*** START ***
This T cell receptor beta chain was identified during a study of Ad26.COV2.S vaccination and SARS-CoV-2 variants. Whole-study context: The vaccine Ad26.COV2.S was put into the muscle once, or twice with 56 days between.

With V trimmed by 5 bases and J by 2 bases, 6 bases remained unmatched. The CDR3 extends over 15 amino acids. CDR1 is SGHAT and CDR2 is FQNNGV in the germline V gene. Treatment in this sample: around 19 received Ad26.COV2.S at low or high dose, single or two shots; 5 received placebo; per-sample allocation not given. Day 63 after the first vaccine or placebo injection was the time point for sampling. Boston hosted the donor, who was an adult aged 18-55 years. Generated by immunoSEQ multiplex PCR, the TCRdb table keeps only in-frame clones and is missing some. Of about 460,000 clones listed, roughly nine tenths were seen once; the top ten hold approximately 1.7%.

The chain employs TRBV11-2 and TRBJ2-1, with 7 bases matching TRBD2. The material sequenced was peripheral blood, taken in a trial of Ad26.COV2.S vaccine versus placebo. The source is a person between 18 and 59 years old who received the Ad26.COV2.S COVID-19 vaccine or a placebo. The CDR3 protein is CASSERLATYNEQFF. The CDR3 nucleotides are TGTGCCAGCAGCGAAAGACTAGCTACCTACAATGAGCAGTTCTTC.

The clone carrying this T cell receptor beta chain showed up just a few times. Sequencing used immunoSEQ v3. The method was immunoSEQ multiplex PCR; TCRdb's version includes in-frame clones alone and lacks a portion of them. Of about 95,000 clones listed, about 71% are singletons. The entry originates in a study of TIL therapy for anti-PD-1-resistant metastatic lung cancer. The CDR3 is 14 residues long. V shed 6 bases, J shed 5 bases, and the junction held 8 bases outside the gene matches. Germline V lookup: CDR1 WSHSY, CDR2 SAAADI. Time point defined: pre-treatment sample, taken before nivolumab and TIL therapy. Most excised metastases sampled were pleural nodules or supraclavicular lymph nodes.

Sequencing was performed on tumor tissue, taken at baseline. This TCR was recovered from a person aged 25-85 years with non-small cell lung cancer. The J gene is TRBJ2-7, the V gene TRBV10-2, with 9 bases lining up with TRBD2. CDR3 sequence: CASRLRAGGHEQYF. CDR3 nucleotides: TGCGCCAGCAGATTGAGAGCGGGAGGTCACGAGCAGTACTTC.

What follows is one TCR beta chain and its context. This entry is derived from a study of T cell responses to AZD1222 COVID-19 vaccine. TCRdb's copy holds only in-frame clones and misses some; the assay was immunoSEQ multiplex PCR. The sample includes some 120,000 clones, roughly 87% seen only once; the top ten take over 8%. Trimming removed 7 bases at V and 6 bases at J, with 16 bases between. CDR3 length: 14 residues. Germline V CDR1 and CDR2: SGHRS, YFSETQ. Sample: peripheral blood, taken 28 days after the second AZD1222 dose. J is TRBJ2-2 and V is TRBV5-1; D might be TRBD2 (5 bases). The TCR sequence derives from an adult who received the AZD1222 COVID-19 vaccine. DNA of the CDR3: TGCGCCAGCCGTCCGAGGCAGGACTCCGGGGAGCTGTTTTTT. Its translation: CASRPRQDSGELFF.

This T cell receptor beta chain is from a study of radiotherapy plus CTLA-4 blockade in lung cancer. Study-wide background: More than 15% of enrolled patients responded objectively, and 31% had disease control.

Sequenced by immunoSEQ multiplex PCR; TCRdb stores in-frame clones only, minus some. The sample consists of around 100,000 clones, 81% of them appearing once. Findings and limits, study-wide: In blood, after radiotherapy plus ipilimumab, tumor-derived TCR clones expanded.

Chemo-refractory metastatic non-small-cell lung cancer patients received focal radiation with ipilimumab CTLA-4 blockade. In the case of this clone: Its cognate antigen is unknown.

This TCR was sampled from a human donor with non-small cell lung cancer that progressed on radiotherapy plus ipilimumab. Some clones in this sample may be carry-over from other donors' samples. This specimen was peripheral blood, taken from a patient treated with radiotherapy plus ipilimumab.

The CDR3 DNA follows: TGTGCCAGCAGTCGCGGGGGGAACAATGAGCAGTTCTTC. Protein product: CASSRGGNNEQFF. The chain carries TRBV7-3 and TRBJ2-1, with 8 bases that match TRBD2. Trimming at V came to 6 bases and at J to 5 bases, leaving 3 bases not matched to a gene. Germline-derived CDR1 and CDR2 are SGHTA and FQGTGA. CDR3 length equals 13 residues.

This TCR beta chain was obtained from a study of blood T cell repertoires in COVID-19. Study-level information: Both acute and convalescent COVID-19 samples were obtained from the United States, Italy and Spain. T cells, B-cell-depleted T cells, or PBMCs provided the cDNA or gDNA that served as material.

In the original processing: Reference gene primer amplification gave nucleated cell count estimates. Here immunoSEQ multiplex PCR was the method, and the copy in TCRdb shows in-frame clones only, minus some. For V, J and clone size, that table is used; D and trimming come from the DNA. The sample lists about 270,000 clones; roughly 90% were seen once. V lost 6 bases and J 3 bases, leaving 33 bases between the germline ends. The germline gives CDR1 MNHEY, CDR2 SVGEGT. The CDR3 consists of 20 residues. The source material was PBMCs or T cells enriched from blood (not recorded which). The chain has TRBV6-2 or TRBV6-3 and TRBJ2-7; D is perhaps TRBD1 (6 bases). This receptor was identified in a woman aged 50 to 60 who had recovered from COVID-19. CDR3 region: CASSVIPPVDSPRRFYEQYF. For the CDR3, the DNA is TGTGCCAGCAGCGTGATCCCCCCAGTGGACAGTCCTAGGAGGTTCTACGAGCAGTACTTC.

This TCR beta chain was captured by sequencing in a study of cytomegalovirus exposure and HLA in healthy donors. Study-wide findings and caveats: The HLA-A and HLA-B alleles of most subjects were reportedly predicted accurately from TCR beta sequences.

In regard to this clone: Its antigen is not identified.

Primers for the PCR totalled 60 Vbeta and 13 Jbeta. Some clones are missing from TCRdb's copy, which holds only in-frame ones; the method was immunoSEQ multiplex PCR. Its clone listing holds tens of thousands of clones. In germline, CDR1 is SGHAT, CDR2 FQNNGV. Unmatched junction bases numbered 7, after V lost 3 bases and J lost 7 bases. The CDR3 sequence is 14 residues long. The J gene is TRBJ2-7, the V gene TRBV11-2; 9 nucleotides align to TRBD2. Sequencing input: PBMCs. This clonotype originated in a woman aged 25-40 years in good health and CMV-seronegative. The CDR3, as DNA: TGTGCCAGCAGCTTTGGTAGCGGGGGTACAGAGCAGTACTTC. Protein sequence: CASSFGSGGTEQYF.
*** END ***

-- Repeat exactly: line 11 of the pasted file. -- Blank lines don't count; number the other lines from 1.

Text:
The CDR3 DNA follows: TGTGCCAGCAGTCGCGGGGGGAACAATGAGCAGTTCTTC. Protein product: CASSRGGNNEQFF. The chain carries TRBV7-3 and TRBJ2-1, with 8 bases that match TRBD2. Trimming at V came to 6 bases and at J to 5 bases, leaving 3 bases not matched to a gene. Germline-derived CDR1 and CDR2 are SGHTA and FQGTGA. CDR3 length equals 13 residues.